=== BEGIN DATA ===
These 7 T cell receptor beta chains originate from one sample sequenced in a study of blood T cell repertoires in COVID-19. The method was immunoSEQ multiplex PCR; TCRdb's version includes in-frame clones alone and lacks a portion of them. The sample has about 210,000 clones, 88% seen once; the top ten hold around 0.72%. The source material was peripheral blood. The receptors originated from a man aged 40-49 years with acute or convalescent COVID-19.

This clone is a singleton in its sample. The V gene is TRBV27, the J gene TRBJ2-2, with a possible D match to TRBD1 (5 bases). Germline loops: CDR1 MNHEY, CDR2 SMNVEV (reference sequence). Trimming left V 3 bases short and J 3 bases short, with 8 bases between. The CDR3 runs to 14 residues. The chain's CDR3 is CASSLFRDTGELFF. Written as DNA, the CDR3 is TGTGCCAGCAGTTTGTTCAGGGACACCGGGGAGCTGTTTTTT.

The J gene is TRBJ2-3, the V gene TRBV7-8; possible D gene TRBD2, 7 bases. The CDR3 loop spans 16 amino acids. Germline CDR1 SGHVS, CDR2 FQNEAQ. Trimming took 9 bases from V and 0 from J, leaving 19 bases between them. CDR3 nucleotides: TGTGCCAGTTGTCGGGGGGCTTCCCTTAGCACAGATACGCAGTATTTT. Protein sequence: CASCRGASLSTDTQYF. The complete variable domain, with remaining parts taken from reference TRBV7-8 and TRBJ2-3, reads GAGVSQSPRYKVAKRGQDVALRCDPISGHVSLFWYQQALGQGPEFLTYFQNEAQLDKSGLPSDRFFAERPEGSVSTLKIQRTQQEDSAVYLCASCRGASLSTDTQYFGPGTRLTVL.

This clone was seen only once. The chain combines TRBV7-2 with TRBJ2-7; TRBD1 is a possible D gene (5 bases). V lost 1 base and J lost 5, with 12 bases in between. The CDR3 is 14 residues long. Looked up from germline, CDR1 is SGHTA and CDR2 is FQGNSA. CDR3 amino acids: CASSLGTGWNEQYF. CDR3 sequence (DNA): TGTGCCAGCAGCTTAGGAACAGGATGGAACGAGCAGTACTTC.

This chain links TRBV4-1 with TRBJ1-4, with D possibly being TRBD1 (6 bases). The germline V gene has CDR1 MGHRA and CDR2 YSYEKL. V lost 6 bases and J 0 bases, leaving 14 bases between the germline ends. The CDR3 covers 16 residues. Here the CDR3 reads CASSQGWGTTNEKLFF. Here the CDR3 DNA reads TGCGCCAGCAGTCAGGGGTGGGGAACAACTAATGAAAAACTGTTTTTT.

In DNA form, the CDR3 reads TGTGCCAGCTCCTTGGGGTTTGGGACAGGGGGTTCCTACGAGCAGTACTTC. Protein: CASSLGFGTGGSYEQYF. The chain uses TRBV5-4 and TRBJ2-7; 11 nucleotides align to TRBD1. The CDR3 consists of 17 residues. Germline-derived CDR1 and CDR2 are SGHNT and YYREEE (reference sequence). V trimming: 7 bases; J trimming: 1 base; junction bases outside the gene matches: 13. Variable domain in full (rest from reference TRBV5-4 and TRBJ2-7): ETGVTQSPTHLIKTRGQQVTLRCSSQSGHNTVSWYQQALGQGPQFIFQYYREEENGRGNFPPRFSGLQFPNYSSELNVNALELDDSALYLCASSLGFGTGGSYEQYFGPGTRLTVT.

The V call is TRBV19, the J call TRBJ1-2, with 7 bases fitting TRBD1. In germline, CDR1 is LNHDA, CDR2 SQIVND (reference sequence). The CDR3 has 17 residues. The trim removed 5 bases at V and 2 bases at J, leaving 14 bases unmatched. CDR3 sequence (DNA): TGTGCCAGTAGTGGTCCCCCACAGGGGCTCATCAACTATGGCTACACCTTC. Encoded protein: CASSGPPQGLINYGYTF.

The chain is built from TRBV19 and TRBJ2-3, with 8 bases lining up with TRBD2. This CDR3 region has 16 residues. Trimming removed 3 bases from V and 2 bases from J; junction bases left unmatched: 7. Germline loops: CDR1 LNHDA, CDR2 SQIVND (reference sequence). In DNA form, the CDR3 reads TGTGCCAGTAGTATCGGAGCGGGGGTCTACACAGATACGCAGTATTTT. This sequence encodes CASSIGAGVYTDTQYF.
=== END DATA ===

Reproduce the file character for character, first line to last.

These 7 T cell receptor beta chains originate from one sample sequenced in a study of blood T cell repertoires in COVID-19. The method was immunoSEQ multiplex PCR; TCRdb's version includes in-frame clones alone and lacks a portion of them. The sample has about 210,000 clones, 88% seen once; the top ten hold around 0.72%. The source material was peripheral blood. The receptors originated from a man aged 40-49 years with acute or convalescent COVID-19.

This clone is a singleton in its sample. The V gene is TRBV27, the J gene TRBJ2-2, with a possible D match to TRBD1 (5 bases). Germline loops: CDR1 MNHEY, CDR2 SMNVEV (reference sequence). Trimming left V 3 bases short and J 3 bases short, with 8 bases between. The CDR3 runs to 14 residues. The chain's CDR3 is CASSLFRDTGELFF. Written as DNA, the CDR3 is TGTGCCAGCAGTTTGTTCAGGGACACCGGGGAGCTGTTTTTT.

The J gene is TRBJ2-3, the V gene TRBV7-8; possible D gene TRBD2, 7 bases. The CDR3 loop spans 16 amino acids. Germline CDR1 SGHVS, CDR2 FQNEAQ. Trimming took 9 bases from V and 0 from J, leaving 19 bases between them. CDR3 nucleotides: TGTGCCAGTTGTCGGGGGGCTTCCCTTAGCACAGATACGCAGTATTTT. Protein sequence: CASCRGASLSTDTQYF. The complete variable domain, with remaining parts taken from reference TRBV7-8 and TRBJ2-3, reads GAGVSQSPRYKVAKRGQDVALRCDPISGHVSLFWYQQALGQGPEFLTYFQNEAQLDKSGLPSDRFFAERPEGSVSTLKIQRTQQEDSAVYLCASCRGASLSTDTQYFGPGTRLTVL.

This clone was seen only once. The chain combines TRBV7-2 with TRBJ2-7; TRBD1 is a possible D gene (5 bases). V lost 1 base and J lost 5, with 12 bases in between. The CDR3 is 14 residues long. Looked up from germline, CDR1 is SGHTA and CDR2 is FQGNSA. CDR3 amino acids: CASSLGTGWNEQYF. CDR3 sequence (DNA): TGTGCCAGCAGCTTAGGAACAGGATGGAACGAGCAGTACTTC.

This chain links TRBV4-1 with TRBJ1-4, with D possibly being TRBD1 (6 bases). The germline V gene has CDR1 MGHRA and CDR2 YSYEKL. V lost 6 bases and J 0 bases, leaving 14 bases between the germline ends. The CDR3 covers 16 residues. Here the CDR3 reads CASSQGWGTTNEKLFF. Here the CDR3 DNA reads TGCGCCAGCAGTCAGGGGTGGGGAACAACTAATGAAAAACTGTTTTTT.

In DNA form, the CDR3 reads TGTGCCAGCTCCTTGGGGTTTGGGACAGGGGGTTCCTACGAGCAGTACTTC. Protein: CASSLGFGTGGSYEQYF. The chain uses TRBV5-4 and TRBJ2-7; 11 nucleotides align to TRBD1. The CDR3 consists of 17 residues. Germline-derived CDR1 and CDR2 are SGHNT and YYREEE (reference sequence). V trimming: 7 bases; J trimming: 1 base; junction bases outside the gene matches: 13. Variable domain in full (rest from reference TRBV5-4 and TRBJ2-7): ETGVTQSPTHLIKTRGQQVTLRCSSQSGHNTVSWYQQALGQGPQFIFQYYREEENGRGNFPPRFSGLQFPNYSSELNVNALELDDSALYLCASSLGFGTGGSYEQYFGPGTRLTVT.

The V call is TRBV19, the J call TRBJ1-2, with 7 bases fitting TRBD1. In germline, CDR1 is LNHDA, CDR2 SQIVND (reference sequence). The CDR3 has 17 residues. The trim removed 5 bases at V and 2 bases at J, leaving 14 bases unmatched. CDR3 sequence (DNA): TGTGCCAGTAGTGGTCCCCCACAGGGGCTCATCAACTATGGCTACACCTTC. Encoded protein: CASSGPPQGLINYGYTF.

The chain is built from TRBV19 and TRBJ2-3, with 8 bases lining up with TRBD2. This CDR3 region has 16 residues. Trimming removed 3 bases from V and 2 bases from J; junction bases left unmatched: 7. Germline loops: CDR1 LNHDA, CDR2 SQIVND (reference sequence). In DNA form, the CDR3 reads TGTGCCAGTAGTATCGGAGCGGGGGTCTACACAGATACGCAGTATTTT. This sequence encodes CASSIGAGVYTDTQYF.